Israeli Prime Minister Benjamin Netanyahu reading in front of Israeli flag
    Israeli Prime Minister Benjamin Netanyahu: implacably opposed to Palestinian statehood. Getty Images

    Recognition of Palestine, not Hamas

    When Israeli prime minister Benjamin Netanyahu first came to power in 1996, the two-state solution was left to wither on the vine.

    It has been moribund ever since, with Israeli leaders prevaricating over progressing the idea, while increasing the levels of military and civil oppression faced by Palestinians. Netanyahu remains implacably opposed to Palestinian statehood.

    New Zealand has supported the two-state solution for decades, and has not been afraid to challenge Israel. During its time on the UN Security Council (2015-16), New Zealand voted for Resolution 2334, which condemned Israeli settlement building in the Occupied Territories.

    Because the US abstained, the resolution passed. It stands as one of the high-water marks of international opposition to Israel’s illegal occupation policies (which are in direct contravention of the Geneva Conventions).

    Officially recognising a Palestinian state, then, would be in line with New Zealand’s past positions and actions. It would be one part of a bigger push to achieve a peaceful two-state solution, and it would not mean recognition of Hamas (or any other party).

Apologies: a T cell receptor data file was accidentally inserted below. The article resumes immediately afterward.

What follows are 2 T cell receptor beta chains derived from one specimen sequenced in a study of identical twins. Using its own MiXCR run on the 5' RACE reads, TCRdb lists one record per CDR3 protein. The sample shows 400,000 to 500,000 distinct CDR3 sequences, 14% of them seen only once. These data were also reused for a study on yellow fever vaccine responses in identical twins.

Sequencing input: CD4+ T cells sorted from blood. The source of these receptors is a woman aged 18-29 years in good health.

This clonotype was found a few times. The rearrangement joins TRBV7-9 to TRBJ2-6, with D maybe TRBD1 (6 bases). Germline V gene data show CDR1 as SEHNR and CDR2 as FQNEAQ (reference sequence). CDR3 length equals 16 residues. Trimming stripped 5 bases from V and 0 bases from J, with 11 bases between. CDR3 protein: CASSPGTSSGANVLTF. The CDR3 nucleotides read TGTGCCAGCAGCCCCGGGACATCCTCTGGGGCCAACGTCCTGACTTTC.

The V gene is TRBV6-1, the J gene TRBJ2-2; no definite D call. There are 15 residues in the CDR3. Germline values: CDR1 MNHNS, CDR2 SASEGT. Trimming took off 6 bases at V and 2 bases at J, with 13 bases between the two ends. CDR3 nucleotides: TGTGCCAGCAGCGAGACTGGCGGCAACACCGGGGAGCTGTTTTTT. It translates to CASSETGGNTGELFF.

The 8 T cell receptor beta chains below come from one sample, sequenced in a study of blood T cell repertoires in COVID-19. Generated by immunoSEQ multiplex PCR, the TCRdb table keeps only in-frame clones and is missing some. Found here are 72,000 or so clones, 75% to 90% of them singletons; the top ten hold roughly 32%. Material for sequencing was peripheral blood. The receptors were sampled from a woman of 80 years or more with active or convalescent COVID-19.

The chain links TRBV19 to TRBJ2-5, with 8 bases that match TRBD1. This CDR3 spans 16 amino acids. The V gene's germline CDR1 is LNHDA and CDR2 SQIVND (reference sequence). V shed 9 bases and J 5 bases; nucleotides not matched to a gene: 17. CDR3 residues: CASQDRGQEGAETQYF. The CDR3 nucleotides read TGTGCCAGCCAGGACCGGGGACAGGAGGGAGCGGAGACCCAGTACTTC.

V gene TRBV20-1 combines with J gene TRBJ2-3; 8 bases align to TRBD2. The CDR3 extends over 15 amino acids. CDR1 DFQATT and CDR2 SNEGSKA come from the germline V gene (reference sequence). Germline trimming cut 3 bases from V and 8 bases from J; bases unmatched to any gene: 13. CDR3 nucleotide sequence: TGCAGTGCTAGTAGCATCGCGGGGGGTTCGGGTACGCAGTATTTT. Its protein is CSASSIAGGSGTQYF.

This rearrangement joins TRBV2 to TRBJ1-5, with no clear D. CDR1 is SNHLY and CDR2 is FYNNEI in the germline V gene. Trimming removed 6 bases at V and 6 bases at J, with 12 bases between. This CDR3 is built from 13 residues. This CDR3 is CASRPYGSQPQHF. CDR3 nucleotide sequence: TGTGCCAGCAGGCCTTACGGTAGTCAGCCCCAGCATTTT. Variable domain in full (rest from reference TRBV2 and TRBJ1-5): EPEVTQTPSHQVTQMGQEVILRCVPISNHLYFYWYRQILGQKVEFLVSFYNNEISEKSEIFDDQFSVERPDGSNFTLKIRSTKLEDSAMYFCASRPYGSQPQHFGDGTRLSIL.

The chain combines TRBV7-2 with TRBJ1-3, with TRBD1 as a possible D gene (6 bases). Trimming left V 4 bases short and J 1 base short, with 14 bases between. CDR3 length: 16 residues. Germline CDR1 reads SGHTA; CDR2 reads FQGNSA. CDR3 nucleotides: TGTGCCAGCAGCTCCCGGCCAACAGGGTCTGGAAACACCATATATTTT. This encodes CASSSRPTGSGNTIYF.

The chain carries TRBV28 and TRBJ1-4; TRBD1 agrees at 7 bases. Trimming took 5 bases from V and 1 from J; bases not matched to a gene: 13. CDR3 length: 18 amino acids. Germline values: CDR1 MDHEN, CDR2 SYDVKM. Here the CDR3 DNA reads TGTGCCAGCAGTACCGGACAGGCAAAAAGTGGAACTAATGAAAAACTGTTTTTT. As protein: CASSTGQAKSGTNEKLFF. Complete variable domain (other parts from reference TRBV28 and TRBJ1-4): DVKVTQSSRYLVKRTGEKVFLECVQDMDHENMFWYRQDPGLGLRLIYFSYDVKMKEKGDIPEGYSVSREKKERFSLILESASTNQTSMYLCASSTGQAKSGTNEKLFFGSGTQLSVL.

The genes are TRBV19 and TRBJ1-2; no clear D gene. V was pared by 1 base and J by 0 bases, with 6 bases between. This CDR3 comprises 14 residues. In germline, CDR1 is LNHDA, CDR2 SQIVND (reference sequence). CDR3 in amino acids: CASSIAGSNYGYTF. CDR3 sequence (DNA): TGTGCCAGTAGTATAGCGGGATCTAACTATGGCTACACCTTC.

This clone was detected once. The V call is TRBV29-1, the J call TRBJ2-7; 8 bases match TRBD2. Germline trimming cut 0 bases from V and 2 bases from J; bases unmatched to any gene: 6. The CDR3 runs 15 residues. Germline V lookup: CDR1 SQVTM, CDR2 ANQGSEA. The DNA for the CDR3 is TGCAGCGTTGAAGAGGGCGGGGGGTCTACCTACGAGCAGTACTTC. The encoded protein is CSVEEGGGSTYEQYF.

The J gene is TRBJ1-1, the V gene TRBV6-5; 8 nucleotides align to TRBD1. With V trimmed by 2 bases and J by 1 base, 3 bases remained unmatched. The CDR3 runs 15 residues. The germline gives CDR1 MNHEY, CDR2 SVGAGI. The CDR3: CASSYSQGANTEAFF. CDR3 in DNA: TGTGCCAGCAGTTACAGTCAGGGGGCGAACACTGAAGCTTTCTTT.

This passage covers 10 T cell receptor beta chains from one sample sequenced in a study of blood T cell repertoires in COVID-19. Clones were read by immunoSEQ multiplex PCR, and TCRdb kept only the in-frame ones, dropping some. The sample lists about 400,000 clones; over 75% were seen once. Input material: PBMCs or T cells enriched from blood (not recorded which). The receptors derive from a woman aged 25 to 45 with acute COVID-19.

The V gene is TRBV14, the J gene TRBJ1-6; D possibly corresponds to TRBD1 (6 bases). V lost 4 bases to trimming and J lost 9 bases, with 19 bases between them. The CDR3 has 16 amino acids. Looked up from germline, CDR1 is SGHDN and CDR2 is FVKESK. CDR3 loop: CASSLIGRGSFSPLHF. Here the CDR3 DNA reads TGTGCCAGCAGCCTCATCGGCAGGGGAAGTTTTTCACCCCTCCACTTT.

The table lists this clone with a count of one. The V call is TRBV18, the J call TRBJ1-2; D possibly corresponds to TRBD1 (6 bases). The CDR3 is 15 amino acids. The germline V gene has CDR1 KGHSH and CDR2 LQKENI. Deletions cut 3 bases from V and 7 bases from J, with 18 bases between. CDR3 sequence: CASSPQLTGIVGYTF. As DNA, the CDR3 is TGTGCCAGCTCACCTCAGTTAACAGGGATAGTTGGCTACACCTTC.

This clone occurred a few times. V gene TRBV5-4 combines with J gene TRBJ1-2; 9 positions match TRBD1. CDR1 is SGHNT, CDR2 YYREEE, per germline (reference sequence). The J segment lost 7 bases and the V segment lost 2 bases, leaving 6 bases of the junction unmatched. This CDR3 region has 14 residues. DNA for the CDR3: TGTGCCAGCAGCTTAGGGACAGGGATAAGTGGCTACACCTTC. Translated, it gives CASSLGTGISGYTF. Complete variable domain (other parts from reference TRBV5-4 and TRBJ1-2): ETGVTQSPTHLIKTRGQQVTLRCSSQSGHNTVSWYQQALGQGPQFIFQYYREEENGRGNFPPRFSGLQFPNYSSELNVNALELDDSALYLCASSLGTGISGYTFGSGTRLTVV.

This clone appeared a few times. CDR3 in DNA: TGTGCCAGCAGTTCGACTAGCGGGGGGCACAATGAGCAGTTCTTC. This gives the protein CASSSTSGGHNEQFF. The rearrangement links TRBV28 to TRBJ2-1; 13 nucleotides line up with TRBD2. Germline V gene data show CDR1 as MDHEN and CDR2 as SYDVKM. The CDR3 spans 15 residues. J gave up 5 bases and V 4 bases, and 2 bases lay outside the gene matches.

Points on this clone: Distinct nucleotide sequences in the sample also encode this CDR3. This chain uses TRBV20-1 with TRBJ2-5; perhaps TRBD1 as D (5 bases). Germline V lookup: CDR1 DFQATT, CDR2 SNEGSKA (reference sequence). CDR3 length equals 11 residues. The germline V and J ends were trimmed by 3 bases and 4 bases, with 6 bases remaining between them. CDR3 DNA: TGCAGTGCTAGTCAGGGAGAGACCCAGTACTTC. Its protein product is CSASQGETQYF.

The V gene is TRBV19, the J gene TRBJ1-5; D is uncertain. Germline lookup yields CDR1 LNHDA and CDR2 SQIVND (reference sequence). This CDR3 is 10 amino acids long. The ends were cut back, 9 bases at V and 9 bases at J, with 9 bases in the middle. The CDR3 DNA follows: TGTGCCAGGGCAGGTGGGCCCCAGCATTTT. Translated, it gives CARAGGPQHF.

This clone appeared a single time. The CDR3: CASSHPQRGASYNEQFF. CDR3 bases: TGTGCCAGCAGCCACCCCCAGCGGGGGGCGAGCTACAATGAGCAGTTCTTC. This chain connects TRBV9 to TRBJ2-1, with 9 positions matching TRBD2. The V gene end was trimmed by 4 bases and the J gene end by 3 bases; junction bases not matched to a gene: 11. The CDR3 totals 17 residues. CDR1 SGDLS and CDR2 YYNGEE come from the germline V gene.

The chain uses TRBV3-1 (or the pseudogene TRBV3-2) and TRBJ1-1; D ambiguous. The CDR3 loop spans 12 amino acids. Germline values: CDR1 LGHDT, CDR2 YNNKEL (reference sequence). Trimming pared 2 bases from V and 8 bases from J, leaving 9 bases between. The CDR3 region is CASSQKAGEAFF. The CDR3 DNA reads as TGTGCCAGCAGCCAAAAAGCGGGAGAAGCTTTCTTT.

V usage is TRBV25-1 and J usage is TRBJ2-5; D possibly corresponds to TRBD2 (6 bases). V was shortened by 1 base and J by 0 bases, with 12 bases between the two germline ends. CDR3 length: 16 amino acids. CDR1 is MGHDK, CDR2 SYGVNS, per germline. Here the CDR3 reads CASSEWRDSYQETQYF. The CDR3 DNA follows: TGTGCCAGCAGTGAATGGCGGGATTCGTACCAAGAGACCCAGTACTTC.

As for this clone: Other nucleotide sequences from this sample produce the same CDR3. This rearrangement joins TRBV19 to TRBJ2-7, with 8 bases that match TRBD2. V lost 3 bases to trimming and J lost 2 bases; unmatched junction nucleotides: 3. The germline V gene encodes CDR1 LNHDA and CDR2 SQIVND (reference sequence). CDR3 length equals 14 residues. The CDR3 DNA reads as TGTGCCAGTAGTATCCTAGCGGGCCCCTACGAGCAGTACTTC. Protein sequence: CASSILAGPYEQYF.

‘Soft power’ can be effective

    Recognition is not, as the Israeli government has portrayed it, a “reward” for the horrendous Hamas attacks of October 7. But it would be an acknowledgement that the peace process has stagnated and a different approach must be tried.

    In the short term, the practical effect of recognising a Palestinian state would be minimal. Palestine’s representative in Canberra would present their credentials in Wellington, and relations with Palestine would continue as normal.

    The long-term effects may be more significant, however. If Palestine is a state, then the two-state solution has its vital components. It will then be time to focus on how those two states will coexist in peace.

    Small states can often feel powerless at times of international upheaval, and in some respects (particularly when hard military power is being used) they are. But there are still levers of “soft power” available. These become more effective when used collectively in conjunction with other small states.

    The actions of Norway, Spain and Ireland present a unique opportunity for New Zealand to be in the vanguard of the development of a lasting peace in Israel and Palestine.

    The Conversation

    James Mehigan received funding from the Irish O'Brien Foundation to support the research and publication of Defending Hope: Dispatches From the Front Lines in Palestine and Israel (edited with Eoin Murray, published by Veritas in 2018).

    This article is republished from The Conversation under a Creative Commons license.
    © 2024 TheConversation, NZCity